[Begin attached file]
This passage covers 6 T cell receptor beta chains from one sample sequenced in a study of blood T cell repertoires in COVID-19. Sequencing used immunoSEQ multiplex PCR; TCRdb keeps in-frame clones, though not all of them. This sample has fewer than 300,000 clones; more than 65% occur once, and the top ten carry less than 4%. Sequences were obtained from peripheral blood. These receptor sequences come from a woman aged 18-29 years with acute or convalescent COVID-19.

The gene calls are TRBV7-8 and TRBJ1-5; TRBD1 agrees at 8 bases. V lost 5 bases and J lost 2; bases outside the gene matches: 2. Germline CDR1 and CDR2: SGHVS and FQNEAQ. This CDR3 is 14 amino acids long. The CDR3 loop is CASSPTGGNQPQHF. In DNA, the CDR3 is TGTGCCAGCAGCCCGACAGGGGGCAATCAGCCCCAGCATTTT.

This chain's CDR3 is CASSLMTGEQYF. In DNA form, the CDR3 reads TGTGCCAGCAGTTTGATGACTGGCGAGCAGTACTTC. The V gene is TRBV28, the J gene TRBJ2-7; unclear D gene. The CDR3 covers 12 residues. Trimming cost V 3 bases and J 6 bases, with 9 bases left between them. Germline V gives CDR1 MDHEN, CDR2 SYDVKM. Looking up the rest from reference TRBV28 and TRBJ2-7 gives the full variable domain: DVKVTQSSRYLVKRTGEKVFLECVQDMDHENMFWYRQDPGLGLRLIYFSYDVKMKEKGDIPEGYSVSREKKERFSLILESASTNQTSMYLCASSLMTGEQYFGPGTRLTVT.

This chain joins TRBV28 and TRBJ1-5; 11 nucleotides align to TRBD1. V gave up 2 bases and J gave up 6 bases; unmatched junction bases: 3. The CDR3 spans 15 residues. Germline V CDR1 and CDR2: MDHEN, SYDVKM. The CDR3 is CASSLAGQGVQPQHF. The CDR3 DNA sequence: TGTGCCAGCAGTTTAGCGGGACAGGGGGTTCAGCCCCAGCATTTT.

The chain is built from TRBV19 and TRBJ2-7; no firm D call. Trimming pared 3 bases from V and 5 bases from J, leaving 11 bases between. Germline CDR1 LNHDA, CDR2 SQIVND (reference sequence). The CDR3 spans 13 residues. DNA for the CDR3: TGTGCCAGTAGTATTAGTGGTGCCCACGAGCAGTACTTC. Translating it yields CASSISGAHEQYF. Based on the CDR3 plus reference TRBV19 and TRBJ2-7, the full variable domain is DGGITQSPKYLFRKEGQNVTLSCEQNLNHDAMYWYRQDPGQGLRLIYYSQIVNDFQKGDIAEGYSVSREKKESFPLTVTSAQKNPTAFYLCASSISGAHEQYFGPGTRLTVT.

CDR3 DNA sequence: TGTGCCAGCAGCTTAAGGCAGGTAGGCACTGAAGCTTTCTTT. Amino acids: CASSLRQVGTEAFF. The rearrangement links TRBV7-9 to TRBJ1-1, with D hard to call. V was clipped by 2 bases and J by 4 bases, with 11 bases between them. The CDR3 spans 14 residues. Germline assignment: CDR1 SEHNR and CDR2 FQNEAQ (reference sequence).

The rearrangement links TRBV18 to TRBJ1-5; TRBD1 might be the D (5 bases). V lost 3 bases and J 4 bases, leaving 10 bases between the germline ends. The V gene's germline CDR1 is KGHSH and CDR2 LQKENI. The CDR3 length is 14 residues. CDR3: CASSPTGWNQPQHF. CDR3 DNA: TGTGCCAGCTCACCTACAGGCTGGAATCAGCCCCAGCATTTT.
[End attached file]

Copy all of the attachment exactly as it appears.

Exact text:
This passage covers 6 T cell receptor beta chains from one sample sequenced in a study of blood T cell repertoires in COVID-19. Sequencing used immunoSEQ multiplex PCR; TCRdb keeps in-frame clones, though not all of them. This sample has fewer than 300,000 clones; more than 65% occur once, and the top ten carry less than 4%. Sequences were obtained from peripheral blood. These receptor sequences come from a woman aged 18-29 years with acute or convalescent COVID-19.

The gene calls are TRBV7-8 and TRBJ1-5; TRBD1 agrees at 8 bases. V lost 5 bases and J lost 2; bases outside the gene matches: 2. Germline CDR1 and CDR2: SGHVS and FQNEAQ. This CDR3 is 14 amino acids long. The CDR3 loop is CASSPTGGNQPQHF. In DNA, the CDR3 is TGTGCCAGCAGCCCGACAGGGGGCAATCAGCCCCAGCATTTT.

This chain's CDR3 is CASSLMTGEQYF. In DNA form, the CDR3 reads TGTGCCAGCAGTTTGATGACTGGCGAGCAGTACTTC. The V gene is TRBV28, the J gene TRBJ2-7; unclear D gene. The CDR3 covers 12 residues. Trimming cost V 3 bases and J 6 bases, with 9 bases left between them. Germline V gives CDR1 MDHEN, CDR2 SYDVKM. Looking up the rest from reference TRBV28 and TRBJ2-7 gives the full variable domain: DVKVTQSSRYLVKRTGEKVFLECVQDMDHENMFWYRQDPGLGLRLIYFSYDVKMKEKGDIPEGYSVSREKKERFSLILESASTNQTSMYLCASSLMTGEQYFGPGTRLTVT.

This chain joins TRBV28 and TRBJ1-5; 11 nucleotides align to TRBD1. V gave up 2 bases and J gave up 6 bases; unmatched junction bases: 3. The CDR3 spans 15 residues. Germline V CDR1 and CDR2: MDHEN, SYDVKM. The CDR3 is CASSLAGQGVQPQHF. The CDR3 DNA sequence: TGTGCCAGCAGTTTAGCGGGACAGGGGGTTCAGCCCCAGCATTTT.

The chain is built from TRBV19 and TRBJ2-7; no firm D call. Trimming pared 3 bases from V and 5 bases from J, leaving 11 bases between. Germline CDR1 LNHDA, CDR2 SQIVND (reference sequence). The CDR3 spans 13 residues. DNA for the CDR3: TGTGCCAGTAGTATTAGTGGTGCCCACGAGCAGTACTTC. Translating it yields CASSISGAHEQYF. Based on the CDR3 plus reference TRBV19 and TRBJ2-7, the full variable domain is DGGITQSPKYLFRKEGQNVTLSCEQNLNHDAMYWYRQDPGQGLRLIYYSQIVNDFQKGDIAEGYSVSREKKESFPLTVTSAQKNPTAFYLCASSISGAHEQYFGPGTRLTVT.

CDR3 DNA sequence: TGTGCCAGCAGCTTAAGGCAGGTAGGCACTGAAGCTTTCTTT. Amino acids: CASSLRQVGTEAFF. The rearrangement links TRBV7-9 to TRBJ1-1, with D hard to call. V was clipped by 2 bases and J by 4 bases, with 11 bases between them. The CDR3 spans 14 residues. Germline assignment: CDR1 SEHNR and CDR2 FQNEAQ (reference sequence).

The rearrangement links TRBV18 to TRBJ1-5; TRBD1 might be the D (5 bases). V lost 3 bases and J 4 bases, leaving 10 bases between the germline ends. The V gene's germline CDR1 is KGHSH and CDR2 LQKENI. The CDR3 length is 14 residues. CDR3: CASSPTGWNQPQHF. CDR3 DNA: TGTGCCAGCTCACCTACAGGCTGGAATCAGCCCCAGCATTTT.